I don't really need answers that I understand, more something that I can give to my trainer and she will understand it and show me how to do it!

thank you!

Offline lordmutt

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Re: ladyweights for beginners?
« Reply #1 on: July 10, 2011, 07:10:15 PM »
So, I *finally* joined a gym.  I had the induction today and my trainer girl asked my what my goals were...and I didn't really know what to say!  She is definitely the type to work you hard but obviously knows nothing about 'primal movement' etc. and muttered some conventional wisdom about 'toning' and 'low weights lots of weights' but I know that to be false and told her I wanted to do compound lifts, with heavy weights.

At the moment I find freeweights/bars a little scary, I'm worried that if I go heavy I'm going to drop the thing on my head! But I know precious little about the which weights machines in the gym are compound lifts and which are more isolated movements.  Presumably the leg press is good...!

My goals
- fat loss
- no or minimal bulking on arms, shoulders or wrists! Really, really.  Everyone always says 'do heavy weights' and then 'girls don't get big doing weights' but I have seen lots of girls (on my rowing team) get big shoulders and biceps by doing - guess what? - heavy weights!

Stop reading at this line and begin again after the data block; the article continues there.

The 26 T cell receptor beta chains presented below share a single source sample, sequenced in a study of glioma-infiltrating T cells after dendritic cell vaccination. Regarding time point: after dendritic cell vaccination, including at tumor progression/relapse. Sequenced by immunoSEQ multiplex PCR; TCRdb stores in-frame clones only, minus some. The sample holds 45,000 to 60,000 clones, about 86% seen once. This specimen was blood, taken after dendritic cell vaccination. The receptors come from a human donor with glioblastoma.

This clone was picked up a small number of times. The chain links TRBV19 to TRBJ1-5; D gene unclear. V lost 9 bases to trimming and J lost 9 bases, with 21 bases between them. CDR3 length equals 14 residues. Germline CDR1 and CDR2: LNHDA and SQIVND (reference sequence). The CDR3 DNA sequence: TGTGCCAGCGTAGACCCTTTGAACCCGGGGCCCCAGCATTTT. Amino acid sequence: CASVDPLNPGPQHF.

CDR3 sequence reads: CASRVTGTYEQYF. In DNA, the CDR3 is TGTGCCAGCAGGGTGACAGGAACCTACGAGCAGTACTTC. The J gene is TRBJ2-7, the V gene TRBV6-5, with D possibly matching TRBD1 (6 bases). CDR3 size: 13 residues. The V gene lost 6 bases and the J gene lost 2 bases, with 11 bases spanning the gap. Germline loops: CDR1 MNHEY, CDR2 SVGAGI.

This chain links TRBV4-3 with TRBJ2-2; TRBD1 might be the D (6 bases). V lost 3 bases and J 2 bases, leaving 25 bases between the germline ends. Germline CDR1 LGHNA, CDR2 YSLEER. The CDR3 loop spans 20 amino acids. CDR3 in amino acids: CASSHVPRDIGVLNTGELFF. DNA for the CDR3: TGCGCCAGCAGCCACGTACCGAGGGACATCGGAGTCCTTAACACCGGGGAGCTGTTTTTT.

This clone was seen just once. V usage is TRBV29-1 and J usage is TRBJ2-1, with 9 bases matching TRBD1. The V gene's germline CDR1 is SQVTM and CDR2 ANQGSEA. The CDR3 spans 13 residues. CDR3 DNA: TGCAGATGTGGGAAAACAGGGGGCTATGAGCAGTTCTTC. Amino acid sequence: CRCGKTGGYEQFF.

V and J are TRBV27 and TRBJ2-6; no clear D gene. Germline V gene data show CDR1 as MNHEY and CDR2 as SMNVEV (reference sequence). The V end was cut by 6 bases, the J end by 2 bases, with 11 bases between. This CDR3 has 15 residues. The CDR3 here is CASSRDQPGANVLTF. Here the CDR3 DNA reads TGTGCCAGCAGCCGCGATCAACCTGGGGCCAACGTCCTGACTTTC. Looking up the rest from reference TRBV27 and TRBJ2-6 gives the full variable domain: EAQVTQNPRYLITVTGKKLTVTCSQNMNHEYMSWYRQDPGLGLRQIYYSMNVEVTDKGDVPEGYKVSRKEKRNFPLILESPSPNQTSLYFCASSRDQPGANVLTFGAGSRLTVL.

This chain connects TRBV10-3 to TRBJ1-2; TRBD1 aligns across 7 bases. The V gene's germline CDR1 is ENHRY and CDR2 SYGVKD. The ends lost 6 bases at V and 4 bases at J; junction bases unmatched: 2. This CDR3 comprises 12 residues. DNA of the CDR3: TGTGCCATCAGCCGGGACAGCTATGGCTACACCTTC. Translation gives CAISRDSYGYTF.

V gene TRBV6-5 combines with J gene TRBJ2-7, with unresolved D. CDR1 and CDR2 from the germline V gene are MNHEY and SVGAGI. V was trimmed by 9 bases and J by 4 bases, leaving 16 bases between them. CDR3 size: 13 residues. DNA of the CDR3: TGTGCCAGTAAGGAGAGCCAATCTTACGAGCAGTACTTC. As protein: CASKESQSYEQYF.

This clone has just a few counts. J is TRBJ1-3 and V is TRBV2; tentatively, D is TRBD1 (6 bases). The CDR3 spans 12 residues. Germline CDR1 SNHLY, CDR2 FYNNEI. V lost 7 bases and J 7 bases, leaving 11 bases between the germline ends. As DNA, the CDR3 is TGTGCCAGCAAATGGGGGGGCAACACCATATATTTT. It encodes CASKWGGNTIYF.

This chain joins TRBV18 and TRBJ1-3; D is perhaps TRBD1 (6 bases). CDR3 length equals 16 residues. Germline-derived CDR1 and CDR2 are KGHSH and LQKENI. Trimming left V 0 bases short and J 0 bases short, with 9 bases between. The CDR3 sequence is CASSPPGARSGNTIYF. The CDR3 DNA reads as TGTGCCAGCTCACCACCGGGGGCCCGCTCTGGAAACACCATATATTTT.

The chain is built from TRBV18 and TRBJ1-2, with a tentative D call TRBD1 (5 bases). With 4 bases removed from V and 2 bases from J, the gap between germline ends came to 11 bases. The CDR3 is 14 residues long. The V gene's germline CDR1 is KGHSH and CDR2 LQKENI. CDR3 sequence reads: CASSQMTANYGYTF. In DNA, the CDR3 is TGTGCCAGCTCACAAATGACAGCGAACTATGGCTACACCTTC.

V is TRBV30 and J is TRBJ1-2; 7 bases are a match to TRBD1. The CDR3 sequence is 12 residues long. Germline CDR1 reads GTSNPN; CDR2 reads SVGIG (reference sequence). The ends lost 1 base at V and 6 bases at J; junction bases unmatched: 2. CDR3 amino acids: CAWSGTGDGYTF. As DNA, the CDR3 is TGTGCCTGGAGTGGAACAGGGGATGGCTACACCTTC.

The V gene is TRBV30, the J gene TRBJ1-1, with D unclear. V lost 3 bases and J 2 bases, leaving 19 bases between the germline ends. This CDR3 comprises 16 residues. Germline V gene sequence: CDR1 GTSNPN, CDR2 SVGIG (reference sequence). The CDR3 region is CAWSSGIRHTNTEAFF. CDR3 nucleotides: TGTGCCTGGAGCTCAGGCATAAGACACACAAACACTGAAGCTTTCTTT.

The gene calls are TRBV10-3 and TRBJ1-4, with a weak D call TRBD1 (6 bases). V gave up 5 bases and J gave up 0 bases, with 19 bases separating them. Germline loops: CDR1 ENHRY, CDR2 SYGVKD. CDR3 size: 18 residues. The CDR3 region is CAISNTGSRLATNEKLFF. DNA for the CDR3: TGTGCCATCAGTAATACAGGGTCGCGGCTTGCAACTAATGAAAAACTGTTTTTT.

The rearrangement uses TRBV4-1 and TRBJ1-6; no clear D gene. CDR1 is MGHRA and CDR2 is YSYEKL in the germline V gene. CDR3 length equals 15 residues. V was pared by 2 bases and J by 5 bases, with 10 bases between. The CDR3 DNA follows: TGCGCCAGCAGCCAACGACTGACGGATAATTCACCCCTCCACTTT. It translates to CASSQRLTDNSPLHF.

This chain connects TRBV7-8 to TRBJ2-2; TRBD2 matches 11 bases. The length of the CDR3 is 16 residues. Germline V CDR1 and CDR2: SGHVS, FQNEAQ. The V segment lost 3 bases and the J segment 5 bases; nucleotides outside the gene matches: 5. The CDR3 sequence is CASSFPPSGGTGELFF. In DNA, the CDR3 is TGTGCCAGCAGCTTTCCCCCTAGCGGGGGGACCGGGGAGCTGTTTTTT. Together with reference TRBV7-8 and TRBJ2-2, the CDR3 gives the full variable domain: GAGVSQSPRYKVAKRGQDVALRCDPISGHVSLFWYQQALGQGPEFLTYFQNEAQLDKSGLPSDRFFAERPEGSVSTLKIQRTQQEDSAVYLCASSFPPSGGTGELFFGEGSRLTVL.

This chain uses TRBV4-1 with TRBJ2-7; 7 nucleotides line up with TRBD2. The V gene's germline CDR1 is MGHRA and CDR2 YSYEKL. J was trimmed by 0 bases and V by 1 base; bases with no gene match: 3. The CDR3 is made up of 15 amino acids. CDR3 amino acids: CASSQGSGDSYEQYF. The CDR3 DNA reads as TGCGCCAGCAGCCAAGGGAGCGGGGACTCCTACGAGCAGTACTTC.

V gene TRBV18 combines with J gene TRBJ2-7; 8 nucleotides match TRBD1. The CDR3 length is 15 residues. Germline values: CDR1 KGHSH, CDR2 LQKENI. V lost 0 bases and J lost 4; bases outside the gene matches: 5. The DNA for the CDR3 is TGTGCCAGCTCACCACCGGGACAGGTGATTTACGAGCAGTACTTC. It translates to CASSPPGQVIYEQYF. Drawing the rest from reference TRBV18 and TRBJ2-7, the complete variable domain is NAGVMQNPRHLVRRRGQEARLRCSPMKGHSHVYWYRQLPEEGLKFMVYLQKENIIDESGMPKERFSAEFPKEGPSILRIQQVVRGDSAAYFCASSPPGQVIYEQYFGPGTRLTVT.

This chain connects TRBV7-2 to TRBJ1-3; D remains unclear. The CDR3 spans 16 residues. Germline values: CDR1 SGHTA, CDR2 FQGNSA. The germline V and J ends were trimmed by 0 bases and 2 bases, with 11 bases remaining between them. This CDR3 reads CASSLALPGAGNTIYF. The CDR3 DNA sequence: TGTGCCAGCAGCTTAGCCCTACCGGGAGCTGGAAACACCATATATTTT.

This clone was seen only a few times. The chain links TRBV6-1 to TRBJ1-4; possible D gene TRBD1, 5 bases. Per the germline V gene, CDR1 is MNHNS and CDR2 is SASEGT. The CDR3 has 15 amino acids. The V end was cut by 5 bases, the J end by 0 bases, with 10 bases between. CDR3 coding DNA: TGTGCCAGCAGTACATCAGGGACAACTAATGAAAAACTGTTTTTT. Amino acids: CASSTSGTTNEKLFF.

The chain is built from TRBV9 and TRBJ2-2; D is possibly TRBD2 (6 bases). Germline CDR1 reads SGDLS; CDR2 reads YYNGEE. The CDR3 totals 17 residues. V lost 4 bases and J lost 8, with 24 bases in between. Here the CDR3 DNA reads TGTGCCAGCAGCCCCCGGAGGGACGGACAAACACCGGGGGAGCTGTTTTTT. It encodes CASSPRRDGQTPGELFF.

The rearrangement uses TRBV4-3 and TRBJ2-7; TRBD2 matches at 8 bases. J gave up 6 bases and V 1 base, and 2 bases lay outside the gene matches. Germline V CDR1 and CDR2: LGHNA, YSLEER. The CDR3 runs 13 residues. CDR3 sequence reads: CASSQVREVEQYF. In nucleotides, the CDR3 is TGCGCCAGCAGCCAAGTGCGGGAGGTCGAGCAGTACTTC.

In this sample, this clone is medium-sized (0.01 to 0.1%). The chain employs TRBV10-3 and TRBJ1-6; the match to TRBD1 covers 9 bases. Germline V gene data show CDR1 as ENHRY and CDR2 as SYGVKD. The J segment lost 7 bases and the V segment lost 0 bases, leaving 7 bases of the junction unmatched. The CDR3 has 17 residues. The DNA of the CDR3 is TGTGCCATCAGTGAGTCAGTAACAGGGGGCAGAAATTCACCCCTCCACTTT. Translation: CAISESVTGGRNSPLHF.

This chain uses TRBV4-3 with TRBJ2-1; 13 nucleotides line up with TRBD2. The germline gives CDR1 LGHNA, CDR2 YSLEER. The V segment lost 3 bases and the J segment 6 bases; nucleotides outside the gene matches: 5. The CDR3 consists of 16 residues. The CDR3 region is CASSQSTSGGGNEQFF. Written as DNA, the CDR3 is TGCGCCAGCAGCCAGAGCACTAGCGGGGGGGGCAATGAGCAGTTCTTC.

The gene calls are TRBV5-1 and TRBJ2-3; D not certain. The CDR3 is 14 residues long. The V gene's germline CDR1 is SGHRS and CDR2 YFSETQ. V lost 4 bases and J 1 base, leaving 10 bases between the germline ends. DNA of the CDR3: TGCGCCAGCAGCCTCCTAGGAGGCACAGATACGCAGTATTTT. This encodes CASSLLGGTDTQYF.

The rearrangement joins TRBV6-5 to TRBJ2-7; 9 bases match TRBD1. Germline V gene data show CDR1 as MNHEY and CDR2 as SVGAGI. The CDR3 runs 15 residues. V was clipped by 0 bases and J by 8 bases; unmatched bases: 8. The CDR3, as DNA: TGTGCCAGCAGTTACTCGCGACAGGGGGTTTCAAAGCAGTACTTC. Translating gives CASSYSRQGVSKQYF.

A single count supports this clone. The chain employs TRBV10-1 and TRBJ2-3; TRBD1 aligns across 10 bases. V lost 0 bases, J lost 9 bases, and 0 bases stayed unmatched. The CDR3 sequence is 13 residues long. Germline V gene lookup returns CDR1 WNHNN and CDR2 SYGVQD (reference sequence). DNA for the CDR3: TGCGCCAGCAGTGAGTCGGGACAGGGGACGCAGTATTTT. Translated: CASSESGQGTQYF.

- overall weight loss - part of the reason I'm going to the gym is because I'm thinking of starting coxing again, and to compete at the level I want to need to get down to about 105 pounds.  Last time this was achieved with a starvation diet, 1 hrs cycling a day and complete avoidance of any weights in fear of adding any kind of mass at all - not a pleasant 3 months and not a route I wish to go down this time!

My questions!  (I think I will do weights twice per week, intervals twice a week, pilates twice a week and vibe once a week)

- which weight machines are OK to use? any?
- which freeweights should I start with?  Squats? kettlebells?  Dumbells? Lunges?
- how many reps counts as 'low reps'? 5? 10?  Best way to do them - fast, slow, in sets of 5?  I read Art De Vany's essay on exercise and didn't really get it I have to say!